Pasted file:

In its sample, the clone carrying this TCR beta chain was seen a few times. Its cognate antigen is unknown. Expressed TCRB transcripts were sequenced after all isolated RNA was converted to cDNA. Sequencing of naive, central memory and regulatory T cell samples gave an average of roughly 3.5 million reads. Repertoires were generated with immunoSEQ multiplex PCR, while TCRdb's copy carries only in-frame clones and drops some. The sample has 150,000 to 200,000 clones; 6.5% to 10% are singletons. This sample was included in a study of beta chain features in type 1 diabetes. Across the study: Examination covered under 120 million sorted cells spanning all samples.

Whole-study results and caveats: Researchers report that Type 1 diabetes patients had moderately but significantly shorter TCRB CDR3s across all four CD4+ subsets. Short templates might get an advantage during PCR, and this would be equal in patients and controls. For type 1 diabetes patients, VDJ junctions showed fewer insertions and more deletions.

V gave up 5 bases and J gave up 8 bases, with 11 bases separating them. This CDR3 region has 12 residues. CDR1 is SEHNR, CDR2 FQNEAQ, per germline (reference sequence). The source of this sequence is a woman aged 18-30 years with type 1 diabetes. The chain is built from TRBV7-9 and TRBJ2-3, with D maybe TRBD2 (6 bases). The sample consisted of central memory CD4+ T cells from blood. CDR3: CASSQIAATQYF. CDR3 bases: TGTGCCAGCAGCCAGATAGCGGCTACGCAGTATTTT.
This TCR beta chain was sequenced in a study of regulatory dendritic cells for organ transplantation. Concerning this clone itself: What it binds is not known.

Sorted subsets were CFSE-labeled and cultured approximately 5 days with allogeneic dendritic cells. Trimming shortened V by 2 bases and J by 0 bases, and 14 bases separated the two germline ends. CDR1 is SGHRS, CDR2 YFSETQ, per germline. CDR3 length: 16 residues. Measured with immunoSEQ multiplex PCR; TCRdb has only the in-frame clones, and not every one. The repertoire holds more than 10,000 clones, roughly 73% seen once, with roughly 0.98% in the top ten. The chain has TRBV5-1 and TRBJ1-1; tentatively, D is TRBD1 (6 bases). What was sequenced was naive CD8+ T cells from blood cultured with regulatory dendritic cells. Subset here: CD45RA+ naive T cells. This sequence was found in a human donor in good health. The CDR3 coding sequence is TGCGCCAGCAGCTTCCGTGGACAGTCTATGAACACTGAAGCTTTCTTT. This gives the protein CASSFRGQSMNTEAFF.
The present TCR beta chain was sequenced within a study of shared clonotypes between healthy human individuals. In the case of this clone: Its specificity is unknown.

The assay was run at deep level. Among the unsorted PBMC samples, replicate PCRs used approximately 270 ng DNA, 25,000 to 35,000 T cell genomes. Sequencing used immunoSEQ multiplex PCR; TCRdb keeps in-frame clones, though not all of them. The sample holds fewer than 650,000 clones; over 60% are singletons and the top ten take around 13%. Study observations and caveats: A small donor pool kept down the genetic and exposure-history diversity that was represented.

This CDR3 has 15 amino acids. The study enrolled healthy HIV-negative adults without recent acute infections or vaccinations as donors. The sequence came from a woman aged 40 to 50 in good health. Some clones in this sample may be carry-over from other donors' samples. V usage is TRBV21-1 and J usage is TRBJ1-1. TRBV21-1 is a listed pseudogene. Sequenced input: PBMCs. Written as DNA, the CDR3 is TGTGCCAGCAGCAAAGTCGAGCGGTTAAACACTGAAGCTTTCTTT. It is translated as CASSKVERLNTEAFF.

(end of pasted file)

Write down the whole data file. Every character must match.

In its sample, the clone carrying this TCR beta chain was seen a few times. Its cognate antigen is unknown. Expressed TCRB transcripts were sequenced after all isolated RNA was converted to cDNA. Sequencing of naive, central memory and regulatory T cell samples gave an average of roughly 3.5 million reads. Repertoires were generated with immunoSEQ multiplex PCR, while TCRdb's copy carries only in-frame clones and drops some. The sample has 150,000 to 200,000 clones; 6.5% to 10% are singletons. This sample was included in a study of beta chain features in type 1 diabetes. Across the study: Examination covered under 120 million sorted cells spanning all samples.

Whole-study results and caveats: Researchers report that Type 1 diabetes patients had moderately but significantly shorter TCRB CDR3s across all four CD4+ subsets. Short templates might get an advantage during PCR, and this would be equal in patients and controls. For type 1 diabetes patients, VDJ junctions showed fewer insertions and more deletions.

V gave up 5 bases and J gave up 8 bases, with 11 bases separating them. This CDR3 region has 12 residues. CDR1 is SEHNR, CDR2 FQNEAQ, per germline (reference sequence). The source of this sequence is a woman aged 18-30 years with type 1 diabetes. The chain is built from TRBV7-9 and TRBJ2-3, with D maybe TRBD2 (6 bases). The sample consisted of central memory CD4+ T cells from blood. CDR3: CASSQIAATQYF. CDR3 bases: TGTGCCAGCAGCCAGATAGCGGCTACGCAGTATTTT.
This TCR beta chain was sequenced in a study of regulatory dendritic cells for organ transplantation. Concerning this clone itself: What it binds is not known.

Sorted subsets were CFSE-labeled and cultured approximately 5 days with allogeneic dendritic cells. Trimming shortened V by 2 bases and J by 0 bases, and 14 bases separated the two germline ends. CDR1 is SGHRS, CDR2 YFSETQ, per germline. CDR3 length: 16 residues. Measured with immunoSEQ multiplex PCR; TCRdb has only the in-frame clones, and not every one. The repertoire holds more than 10,000 clones, roughly 73% seen once, with roughly 0.98% in the top ten. The chain has TRBV5-1 and TRBJ1-1; tentatively, D is TRBD1 (6 bases). What was sequenced was naive CD8+ T cells from blood cultured with regulatory dendritic cells. Subset here: CD45RA+ naive T cells. This sequence was found in a human donor in good health. The CDR3 coding sequence is TGCGCCAGCAGCTTCCGTGGACAGTCTATGAACACTGAAGCTTTCTTT. This gives the protein CASSFRGQSMNTEAFF.
The present TCR beta chain was sequenced within a study of shared clonotypes between healthy human individuals. In the case of this clone: Its specificity is unknown.

The assay was run at deep level. Among the unsorted PBMC samples, replicate PCRs used approximately 270 ng DNA, 25,000 to 35,000 T cell genomes. Sequencing used immunoSEQ multiplex PCR; TCRdb keeps in-frame clones, though not all of them. The sample holds fewer than 650,000 clones; over 60% are singletons and the top ten take around 13%. Study observations and caveats: A small donor pool kept down the genetic and exposure-history diversity that was represented.

This CDR3 has 15 amino acids. The study enrolled healthy HIV-negative adults without recent acute infections or vaccinations as donors. The sequence came from a woman aged 40 to 50 in good health. Some clones in this sample may be carry-over from other donors' samples. V usage is TRBV21-1 and J usage is TRBJ1-1. TRBV21-1 is a listed pseudogene. Sequenced input: PBMCs. Written as DNA, the CDR3 is TGTGCCAGCAGCAAAGTCGAGCGGTTAAACACTGAAGCTTTCTTT. It is translated as CASSKVERLNTEAFF.